The Columbans were no strangers to the effects of political unrest on their mission in China. Nonetheless, the communist seizure of power in China under the leader Mao Zedong in the late 1940s would prove to be the most consequential political upheaval for the Columbans, eventually leading to their expulsion from China.
The atheistic and xenophobic worldview of Mao’s brand of communism afforded little room for foreign missionaries or organized faith. Government persecution of religious institutions and clergy in China quickly commenced after the communist takeover.
One victim of the persecutions was Columban Father W. Aedan McGrath, a Dublin native and one of three brothers who became Columban priests.
In September 1951, Chinese police arrested and jailed Father McGrath, accusing him of anti-government activities due to his work with the Legion of Mary.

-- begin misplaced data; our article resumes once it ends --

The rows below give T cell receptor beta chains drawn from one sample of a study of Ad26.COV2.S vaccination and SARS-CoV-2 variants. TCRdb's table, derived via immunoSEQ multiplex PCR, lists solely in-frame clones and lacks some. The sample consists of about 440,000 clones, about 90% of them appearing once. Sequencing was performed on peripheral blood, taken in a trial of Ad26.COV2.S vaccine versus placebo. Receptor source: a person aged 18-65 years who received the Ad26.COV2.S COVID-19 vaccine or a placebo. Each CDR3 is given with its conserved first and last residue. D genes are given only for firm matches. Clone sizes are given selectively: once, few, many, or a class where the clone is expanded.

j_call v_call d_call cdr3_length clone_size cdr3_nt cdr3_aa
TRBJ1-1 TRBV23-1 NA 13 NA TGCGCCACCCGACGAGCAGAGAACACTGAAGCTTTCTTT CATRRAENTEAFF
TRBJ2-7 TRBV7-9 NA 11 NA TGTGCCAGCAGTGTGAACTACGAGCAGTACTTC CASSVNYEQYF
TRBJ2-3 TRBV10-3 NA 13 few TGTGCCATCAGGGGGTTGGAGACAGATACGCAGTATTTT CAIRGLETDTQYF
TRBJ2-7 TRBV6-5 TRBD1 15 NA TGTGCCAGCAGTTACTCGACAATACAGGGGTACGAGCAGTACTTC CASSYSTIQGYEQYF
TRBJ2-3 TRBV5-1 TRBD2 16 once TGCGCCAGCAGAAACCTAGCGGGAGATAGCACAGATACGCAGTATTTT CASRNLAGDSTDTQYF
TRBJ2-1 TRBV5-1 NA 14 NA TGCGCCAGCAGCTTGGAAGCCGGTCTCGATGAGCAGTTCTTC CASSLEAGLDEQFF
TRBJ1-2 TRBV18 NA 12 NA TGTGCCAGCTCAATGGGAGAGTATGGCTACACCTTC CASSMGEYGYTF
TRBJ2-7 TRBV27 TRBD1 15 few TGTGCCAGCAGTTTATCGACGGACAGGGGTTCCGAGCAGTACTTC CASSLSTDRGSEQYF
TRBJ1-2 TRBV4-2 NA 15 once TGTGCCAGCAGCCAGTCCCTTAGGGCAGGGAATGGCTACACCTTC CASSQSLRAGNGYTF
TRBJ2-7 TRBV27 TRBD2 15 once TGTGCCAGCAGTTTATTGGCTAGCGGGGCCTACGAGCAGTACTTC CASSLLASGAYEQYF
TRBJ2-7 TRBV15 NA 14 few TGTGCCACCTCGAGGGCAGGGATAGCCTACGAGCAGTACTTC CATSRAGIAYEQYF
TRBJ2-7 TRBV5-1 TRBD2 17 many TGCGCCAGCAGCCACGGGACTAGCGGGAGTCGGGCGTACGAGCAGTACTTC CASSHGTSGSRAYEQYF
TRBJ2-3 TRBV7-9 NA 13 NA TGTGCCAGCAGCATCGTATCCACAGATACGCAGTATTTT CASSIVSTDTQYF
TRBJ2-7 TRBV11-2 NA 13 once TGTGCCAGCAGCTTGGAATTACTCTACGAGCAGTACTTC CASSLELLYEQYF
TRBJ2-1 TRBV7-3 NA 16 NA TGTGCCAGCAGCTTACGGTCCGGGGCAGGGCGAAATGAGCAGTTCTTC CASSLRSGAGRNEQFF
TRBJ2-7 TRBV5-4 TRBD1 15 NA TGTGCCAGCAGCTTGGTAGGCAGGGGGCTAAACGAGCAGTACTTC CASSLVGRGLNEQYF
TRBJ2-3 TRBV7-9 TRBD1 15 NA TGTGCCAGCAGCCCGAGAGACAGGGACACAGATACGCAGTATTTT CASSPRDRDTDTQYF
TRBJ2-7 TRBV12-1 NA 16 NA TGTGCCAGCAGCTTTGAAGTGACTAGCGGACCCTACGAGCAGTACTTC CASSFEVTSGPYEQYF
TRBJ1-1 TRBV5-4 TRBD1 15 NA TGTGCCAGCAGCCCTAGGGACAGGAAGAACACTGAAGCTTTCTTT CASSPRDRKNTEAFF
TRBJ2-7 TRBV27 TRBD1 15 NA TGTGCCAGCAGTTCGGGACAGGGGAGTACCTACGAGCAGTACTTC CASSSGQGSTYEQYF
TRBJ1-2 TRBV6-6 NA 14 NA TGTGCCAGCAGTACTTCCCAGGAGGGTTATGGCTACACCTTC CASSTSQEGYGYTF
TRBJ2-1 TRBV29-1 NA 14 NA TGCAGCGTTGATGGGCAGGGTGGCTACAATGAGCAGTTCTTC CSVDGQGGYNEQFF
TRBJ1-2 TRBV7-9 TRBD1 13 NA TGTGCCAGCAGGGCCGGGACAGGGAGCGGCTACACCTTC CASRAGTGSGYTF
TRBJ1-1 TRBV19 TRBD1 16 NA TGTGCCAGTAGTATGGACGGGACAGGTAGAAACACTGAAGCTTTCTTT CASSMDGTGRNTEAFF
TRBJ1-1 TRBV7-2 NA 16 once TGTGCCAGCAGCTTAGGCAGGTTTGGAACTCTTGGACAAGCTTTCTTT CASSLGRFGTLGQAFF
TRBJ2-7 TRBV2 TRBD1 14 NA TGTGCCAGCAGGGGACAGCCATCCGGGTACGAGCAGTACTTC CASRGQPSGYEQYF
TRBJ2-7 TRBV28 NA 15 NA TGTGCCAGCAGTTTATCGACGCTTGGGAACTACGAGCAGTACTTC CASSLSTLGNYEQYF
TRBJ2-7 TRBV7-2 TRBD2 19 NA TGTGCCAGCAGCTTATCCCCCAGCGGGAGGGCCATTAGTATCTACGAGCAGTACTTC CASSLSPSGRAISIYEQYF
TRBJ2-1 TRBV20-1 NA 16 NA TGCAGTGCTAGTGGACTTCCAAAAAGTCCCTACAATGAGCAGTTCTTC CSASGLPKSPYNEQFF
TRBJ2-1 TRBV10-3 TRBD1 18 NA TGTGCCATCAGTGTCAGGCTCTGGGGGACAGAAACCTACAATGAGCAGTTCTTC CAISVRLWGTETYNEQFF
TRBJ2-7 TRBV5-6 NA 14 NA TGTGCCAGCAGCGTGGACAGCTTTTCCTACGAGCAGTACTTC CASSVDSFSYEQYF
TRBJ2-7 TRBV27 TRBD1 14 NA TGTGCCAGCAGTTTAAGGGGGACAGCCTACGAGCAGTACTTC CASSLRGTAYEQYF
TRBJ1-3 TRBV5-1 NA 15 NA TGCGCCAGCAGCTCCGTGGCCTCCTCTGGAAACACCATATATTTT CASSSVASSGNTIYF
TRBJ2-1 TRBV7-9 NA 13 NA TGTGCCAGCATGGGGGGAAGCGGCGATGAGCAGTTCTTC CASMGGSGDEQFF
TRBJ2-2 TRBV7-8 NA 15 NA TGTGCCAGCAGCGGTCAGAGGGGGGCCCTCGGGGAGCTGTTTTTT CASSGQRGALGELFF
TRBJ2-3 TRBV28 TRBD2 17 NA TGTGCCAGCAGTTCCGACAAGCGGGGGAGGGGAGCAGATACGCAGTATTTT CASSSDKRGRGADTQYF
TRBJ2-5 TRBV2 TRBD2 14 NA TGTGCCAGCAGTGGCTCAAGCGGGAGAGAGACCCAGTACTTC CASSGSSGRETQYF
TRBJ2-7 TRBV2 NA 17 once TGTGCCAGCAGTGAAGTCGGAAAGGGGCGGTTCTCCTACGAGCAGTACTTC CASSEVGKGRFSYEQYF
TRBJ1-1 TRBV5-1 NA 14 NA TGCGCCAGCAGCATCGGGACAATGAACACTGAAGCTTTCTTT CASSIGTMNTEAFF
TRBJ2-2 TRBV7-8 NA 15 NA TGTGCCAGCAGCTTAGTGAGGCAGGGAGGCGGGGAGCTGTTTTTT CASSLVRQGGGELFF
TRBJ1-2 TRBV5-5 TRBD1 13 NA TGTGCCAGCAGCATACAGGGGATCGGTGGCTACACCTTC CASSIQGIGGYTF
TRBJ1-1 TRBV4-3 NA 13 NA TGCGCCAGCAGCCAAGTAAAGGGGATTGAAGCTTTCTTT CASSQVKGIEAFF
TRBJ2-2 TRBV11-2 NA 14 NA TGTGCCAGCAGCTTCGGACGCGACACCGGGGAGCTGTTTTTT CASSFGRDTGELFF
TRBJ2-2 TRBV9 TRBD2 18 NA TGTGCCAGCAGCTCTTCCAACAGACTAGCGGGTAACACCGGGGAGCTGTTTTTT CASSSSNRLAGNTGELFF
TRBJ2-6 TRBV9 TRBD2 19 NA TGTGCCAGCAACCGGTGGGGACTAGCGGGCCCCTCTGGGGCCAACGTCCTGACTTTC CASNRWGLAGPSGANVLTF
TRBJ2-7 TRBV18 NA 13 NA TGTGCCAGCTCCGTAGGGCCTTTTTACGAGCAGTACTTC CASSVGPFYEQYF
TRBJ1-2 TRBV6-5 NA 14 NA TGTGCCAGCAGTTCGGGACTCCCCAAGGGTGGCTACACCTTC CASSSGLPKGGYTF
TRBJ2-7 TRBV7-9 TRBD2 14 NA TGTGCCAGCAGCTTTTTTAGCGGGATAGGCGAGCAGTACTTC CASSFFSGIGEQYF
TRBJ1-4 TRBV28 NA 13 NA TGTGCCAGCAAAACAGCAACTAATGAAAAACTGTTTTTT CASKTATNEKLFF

Father McGrath spent nearly three years in prison, much of it in solitary confinement. But Father McGrath kept up his spirit, and the authorities eventually released him and expelled him from China in April 1954.
Father McGrath went on to serve in the United Kingdom, U.S.A., and Ireland, vigorously promoted the Legion of Mary, and had a long life, dying in 2000 at age 94.
His determination and Christian spirit under adverse conditions have served to inspire Columbans and many others throughout the years.
Father McGrath tells his story in the book “Perseverance through Faith: a Priest’s Prison Story,” (2008), which is a posthumous transcription of his memoirs.